How long have you been practicing Tai Chi?
I started practicing in 2002. I began with Cheng Man Ch’ing style hand form, sword and pushing hands. Now I train the traditional Yang Style Curriculum as taught Master Sam Masich; it covers hand forms, weapons and pushing hands and gives me enough to study for at least the next few lifetimes!
What stimulated your interest?
Between the ages of 12 and 28 I had Chronic Fatigue Syndrome. After successful treatment with CBT and graded exercise, I was finally well enough to begin a full life. However, I soon realized that there was more to health than just the absence of illness. I wanted to fully trust my body again. My GP recommended Qigong and so I found a local teacher and began training. I haven’t looked back since; I feel I know my body and can talk its language with an ever increasing vocabulary.
What does Tai Chi mean to you?
For me Tai Chi is about wholeness. I enjoy studying all aspects of the art as I feel this gives me the most opportunities for integrating all aspects of myself. I love the suppleness and smoothness of movement that Qigong brings; the mental clarity of moving or standing meditation or weapons practice and the emotional balance I gain from pushing hands practice. It is my time for me to be me.
What is the most important aspect?
Simply because it is my favourite it would have to be pushing hands. I love a challenge and for me the greatest one is the subtlety of applying my solo practice in the dynamic of two person work with all the questions that brings up.
Do you have any personal goals?
There are always curriculum goals and the list simply grows longer as I become aware of more layers to study; the trick, as I tell my students, is to find it inspiring rather than overwhelming.
At some point, when my children are old enough, I would love to attend one of Sam Masich’s 3 month intensives that cover the full curriculum – maybe when I retire and the kids have gone to university!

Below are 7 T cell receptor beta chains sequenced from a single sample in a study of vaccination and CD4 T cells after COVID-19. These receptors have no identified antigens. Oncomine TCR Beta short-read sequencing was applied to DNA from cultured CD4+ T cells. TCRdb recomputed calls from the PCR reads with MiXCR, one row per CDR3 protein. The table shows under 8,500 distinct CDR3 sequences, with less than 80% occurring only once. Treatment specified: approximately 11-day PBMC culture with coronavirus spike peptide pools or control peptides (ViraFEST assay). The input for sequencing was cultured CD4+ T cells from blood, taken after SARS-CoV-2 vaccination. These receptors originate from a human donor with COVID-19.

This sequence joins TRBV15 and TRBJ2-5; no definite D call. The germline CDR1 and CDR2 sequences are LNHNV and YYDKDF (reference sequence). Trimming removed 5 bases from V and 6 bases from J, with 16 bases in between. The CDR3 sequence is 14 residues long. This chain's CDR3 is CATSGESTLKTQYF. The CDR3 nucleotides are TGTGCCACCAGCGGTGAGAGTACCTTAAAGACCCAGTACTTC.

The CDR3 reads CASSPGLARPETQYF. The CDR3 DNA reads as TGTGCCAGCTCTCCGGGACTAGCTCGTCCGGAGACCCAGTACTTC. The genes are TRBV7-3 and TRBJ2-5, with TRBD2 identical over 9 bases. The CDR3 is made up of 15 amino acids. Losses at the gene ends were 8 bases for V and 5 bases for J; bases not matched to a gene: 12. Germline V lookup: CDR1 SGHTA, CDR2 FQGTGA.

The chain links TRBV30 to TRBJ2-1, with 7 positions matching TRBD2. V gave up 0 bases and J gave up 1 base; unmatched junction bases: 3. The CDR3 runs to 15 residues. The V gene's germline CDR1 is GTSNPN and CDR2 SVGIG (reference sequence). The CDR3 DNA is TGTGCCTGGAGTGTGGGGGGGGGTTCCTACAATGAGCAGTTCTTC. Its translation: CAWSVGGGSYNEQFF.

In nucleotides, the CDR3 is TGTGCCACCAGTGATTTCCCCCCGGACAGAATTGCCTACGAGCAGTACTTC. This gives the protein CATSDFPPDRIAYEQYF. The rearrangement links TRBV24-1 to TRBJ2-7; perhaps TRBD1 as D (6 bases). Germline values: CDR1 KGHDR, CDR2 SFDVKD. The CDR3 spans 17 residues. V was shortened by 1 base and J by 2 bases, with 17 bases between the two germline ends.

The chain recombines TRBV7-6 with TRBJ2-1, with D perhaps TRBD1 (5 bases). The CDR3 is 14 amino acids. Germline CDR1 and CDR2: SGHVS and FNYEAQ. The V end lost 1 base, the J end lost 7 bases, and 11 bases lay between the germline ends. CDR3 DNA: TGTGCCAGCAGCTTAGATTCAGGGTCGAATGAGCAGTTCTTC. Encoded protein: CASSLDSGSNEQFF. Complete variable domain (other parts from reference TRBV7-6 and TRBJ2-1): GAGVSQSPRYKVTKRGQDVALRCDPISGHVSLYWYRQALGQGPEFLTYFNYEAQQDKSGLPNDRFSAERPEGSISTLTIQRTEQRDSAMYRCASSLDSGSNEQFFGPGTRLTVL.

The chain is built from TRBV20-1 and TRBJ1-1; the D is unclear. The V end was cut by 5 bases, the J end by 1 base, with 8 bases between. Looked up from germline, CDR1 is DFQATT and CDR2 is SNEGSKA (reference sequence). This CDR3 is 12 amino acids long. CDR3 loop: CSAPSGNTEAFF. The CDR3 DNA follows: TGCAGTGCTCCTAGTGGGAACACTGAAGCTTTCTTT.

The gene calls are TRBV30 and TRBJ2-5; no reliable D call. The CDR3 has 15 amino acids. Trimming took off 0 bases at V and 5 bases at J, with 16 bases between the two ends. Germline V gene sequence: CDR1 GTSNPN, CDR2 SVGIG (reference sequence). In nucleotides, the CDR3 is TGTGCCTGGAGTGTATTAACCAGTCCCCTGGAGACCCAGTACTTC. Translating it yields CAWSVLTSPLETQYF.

Who or what inspired you?
I am lucky, I married my teacher (Simon Robins) and am therefore constantly inspired. I have another wonderful teacher in Sam Masich, whose skill and generosity is astounding. Watching him do form or feeling his pushing hands is always an inspiration and extends the horizon into yet more unknown.
What do you make of Tai Chi’s current popularity?
I think it could be a lot more popular than it is. We’d need to work together as a community to present a coherent message; rather than focusing on the differences, we might do better to communicate the similarities. I found it quite confusing when looking for a class to begin and many teachers I spoke to dwelt on why their style was better or best. I always remember this when talking to students new to Tai Chi.
As a teacher how do you feel about the martial aspect of the art?
I’m always a little confused by the word ‘aspects’ in this question. I tend to think of Tai Chi as a martial qigong. It does improve health and posture when studied without any partner work, but it is most beneficial when taught with a thorough and detailed understanding of the martial purpose to give the choreography of solo forms integrity, meaning and purpose. As Yang Chengfu said,
‘Without an understanding of the methods of form and function, very few will obtain any benefit to mind or body.’
What are your views on competition?
For some students it is a vital part of motivating them to study. One of our students won a silver medal for pushing hands at the British Open a couple of years ago and it was the hardest three weeks of study he did. For others, Tai Chi is what they do to get out of the competitive world they inhabit at work all the rest of the week. As a teacher, it is important for me to recognise the individuality of students’ needs and experience.
What direction would you like to see tai chi going in the future?
Anything which brings joy and healing to people must be a good thing. Personally, as a secondary school teacher, I love to see an integrated curriculum which allows students to build their skills and develop along a clear path. I have been lucky to do this with both styles I have studied.